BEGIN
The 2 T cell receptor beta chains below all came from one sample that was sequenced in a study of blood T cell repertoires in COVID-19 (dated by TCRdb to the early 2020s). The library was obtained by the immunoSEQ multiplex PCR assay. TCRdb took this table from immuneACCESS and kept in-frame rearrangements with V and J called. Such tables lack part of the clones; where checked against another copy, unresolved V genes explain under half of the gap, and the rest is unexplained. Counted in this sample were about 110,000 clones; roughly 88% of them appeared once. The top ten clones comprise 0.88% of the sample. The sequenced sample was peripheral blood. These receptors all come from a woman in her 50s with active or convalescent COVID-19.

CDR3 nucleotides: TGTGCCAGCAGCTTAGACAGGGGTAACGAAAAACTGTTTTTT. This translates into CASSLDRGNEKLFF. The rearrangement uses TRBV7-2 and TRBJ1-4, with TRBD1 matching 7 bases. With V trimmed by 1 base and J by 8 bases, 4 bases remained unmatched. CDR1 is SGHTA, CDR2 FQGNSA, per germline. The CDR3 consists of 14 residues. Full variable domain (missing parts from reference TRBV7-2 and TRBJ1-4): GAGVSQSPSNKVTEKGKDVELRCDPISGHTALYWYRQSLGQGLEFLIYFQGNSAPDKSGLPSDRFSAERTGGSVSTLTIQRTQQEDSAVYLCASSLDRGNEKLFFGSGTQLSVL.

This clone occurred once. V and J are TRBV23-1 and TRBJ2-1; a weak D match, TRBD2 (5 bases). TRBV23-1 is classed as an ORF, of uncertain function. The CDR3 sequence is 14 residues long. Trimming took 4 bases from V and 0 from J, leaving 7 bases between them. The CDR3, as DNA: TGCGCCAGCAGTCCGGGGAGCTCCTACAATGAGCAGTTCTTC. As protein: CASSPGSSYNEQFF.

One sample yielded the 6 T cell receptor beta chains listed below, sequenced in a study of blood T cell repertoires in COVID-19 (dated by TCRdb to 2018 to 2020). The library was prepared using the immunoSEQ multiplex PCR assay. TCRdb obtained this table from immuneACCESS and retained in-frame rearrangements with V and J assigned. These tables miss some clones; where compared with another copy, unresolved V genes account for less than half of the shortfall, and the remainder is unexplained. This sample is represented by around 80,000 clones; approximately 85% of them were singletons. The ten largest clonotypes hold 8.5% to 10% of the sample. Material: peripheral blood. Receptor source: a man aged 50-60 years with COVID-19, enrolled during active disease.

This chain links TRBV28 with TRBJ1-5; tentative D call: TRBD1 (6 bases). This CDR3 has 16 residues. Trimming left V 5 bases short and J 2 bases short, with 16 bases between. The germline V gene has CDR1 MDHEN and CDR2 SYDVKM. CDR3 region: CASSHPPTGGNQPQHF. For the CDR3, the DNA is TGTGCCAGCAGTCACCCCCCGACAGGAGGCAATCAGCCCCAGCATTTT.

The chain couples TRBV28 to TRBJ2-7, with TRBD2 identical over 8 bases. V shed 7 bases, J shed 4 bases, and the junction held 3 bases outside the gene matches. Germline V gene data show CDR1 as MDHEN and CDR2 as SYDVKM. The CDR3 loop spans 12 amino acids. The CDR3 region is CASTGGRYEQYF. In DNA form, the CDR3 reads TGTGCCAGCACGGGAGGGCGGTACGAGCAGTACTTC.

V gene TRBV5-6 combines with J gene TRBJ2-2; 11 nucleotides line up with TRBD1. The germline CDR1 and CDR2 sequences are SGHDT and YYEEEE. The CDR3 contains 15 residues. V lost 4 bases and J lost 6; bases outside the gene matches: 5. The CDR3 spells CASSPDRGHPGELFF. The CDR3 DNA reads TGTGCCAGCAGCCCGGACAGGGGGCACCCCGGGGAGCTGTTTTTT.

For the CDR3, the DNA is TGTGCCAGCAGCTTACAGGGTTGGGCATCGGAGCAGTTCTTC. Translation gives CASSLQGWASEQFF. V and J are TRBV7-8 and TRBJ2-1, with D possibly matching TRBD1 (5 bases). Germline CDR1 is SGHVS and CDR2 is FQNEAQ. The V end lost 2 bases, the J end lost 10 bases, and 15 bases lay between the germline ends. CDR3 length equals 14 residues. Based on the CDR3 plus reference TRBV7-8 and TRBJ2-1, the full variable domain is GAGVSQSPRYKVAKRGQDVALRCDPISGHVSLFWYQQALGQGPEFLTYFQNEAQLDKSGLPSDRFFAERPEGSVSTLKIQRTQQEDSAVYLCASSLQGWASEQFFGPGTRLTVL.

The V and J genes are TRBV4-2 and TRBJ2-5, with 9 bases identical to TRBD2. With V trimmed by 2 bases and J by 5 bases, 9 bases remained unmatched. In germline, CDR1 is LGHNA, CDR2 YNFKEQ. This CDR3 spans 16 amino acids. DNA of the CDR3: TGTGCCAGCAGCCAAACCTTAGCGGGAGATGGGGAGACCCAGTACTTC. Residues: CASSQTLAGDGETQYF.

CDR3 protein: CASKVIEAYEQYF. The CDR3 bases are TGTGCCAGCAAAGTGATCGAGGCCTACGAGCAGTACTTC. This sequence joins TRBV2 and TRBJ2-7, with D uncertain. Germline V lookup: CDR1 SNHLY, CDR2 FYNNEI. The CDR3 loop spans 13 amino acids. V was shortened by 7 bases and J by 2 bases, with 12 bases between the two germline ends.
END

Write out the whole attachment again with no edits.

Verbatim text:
The 2 T cell receptor beta chains below all came from one sample that was sequenced in a study of blood T cell repertoires in COVID-19 (dated by TCRdb to the early 2020s). The library was obtained by the immunoSEQ multiplex PCR assay. TCRdb took this table from immuneACCESS and kept in-frame rearrangements with V and J called. Such tables lack part of the clones; where checked against another copy, unresolved V genes explain under half of the gap, and the rest is unexplained. Counted in this sample were about 110,000 clones; roughly 88% of them appeared once. The top ten clones comprise 0.88% of the sample. The sequenced sample was peripheral blood. These receptors all come from a woman in her 50s with active or convalescent COVID-19.

CDR3 nucleotides: TGTGCCAGCAGCTTAGACAGGGGTAACGAAAAACTGTTTTTT. This translates into CASSLDRGNEKLFF. The rearrangement uses TRBV7-2 and TRBJ1-4, with TRBD1 matching 7 bases. With V trimmed by 1 base and J by 8 bases, 4 bases remained unmatched. CDR1 is SGHTA, CDR2 FQGNSA, per germline. The CDR3 consists of 14 residues. Full variable domain (missing parts from reference TRBV7-2 and TRBJ1-4): GAGVSQSPSNKVTEKGKDVELRCDPISGHTALYWYRQSLGQGLEFLIYFQGNSAPDKSGLPSDRFSAERTGGSVSTLTIQRTQQEDSAVYLCASSLDRGNEKLFFGSGTQLSVL.

This clone occurred once. V and J are TRBV23-1 and TRBJ2-1; a weak D match, TRBD2 (5 bases). TRBV23-1 is classed as an ORF, of uncertain function. The CDR3 sequence is 14 residues long. Trimming took 4 bases from V and 0 from J, leaving 7 bases between them. The CDR3, as DNA: TGCGCCAGCAGTCCGGGGAGCTCCTACAATGAGCAGTTCTTC. As protein: CASSPGSSYNEQFF.

One sample yielded the 6 T cell receptor beta chains listed below, sequenced in a study of blood T cell repertoires in COVID-19 (dated by TCRdb to 2018 to 2020). The library was prepared using the immunoSEQ multiplex PCR assay. TCRdb obtained this table from immuneACCESS and retained in-frame rearrangements with V and J assigned. These tables miss some clones; where compared with another copy, unresolved V genes account for less than half of the shortfall, and the remainder is unexplained. This sample is represented by around 80,000 clones; approximately 85% of them were singletons. The ten largest clonotypes hold 8.5% to 10% of the sample. Material: peripheral blood. Receptor source: a man aged 50-60 years with COVID-19, enrolled during active disease.

This chain links TRBV28 with TRBJ1-5; tentative D call: TRBD1 (6 bases). This CDR3 has 16 residues. Trimming left V 5 bases short and J 2 bases short, with 16 bases between. The germline V gene has CDR1 MDHEN and CDR2 SYDVKM. CDR3 region: CASSHPPTGGNQPQHF. For the CDR3, the DNA is TGTGCCAGCAGTCACCCCCCGACAGGAGGCAATCAGCCCCAGCATTTT.

The chain couples TRBV28 to TRBJ2-7, with TRBD2 identical over 8 bases. V shed 7 bases, J shed 4 bases, and the junction held 3 bases outside the gene matches. Germline V gene data show CDR1 as MDHEN and CDR2 as SYDVKM. The CDR3 loop spans 12 amino acids. The CDR3 region is CASTGGRYEQYF. In DNA form, the CDR3 reads TGTGCCAGCACGGGAGGGCGGTACGAGCAGTACTTC.

V gene TRBV5-6 combines with J gene TRBJ2-2; 11 nucleotides line up with TRBD1. The germline CDR1 and CDR2 sequences are SGHDT and YYEEEE. The CDR3 contains 15 residues. V lost 4 bases and J lost 6; bases outside the gene matches: 5. The CDR3 spells CASSPDRGHPGELFF. The CDR3 DNA reads TGTGCCAGCAGCCCGGACAGGGGGCACCCCGGGGAGCTGTTTTTT.

For the CDR3, the DNA is TGTGCCAGCAGCTTACAGGGTTGGGCATCGGAGCAGTTCTTC. Translation gives CASSLQGWASEQFF. V and J are TRBV7-8 and TRBJ2-1, with D possibly matching TRBD1 (5 bases). Germline CDR1 is SGHVS and CDR2 is FQNEAQ. The V end lost 2 bases, the J end lost 10 bases, and 15 bases lay between the germline ends. CDR3 length equals 14 residues. Based on the CDR3 plus reference TRBV7-8 and TRBJ2-1, the full variable domain is GAGVSQSPRYKVAKRGQDVALRCDPISGHVSLFWYQQALGQGPEFLTYFQNEAQLDKSGLPSDRFFAERPEGSVSTLKIQRTQQEDSAVYLCASSLQGWASEQFFGPGTRLTVL.

The V and J genes are TRBV4-2 and TRBJ2-5, with 9 bases identical to TRBD2. With V trimmed by 2 bases and J by 5 bases, 9 bases remained unmatched. In germline, CDR1 is LGHNA, CDR2 YNFKEQ. This CDR3 spans 16 amino acids. DNA of the CDR3: TGTGCCAGCAGCCAAACCTTAGCGGGAGATGGGGAGACCCAGTACTTC. Residues: CASSQTLAGDGETQYF.

CDR3 protein: CASKVIEAYEQYF. The CDR3 bases are TGTGCCAGCAAAGTGATCGAGGCCTACGAGCAGTACTTC. This sequence joins TRBV2 and TRBJ2-7, with D uncertain. Germline V lookup: CDR1 SNHLY, CDR2 FYNNEI. The CDR3 loop spans 13 amino acids. V was shortened by 7 bases and J by 2 bases, with 12 bases between the two germline ends.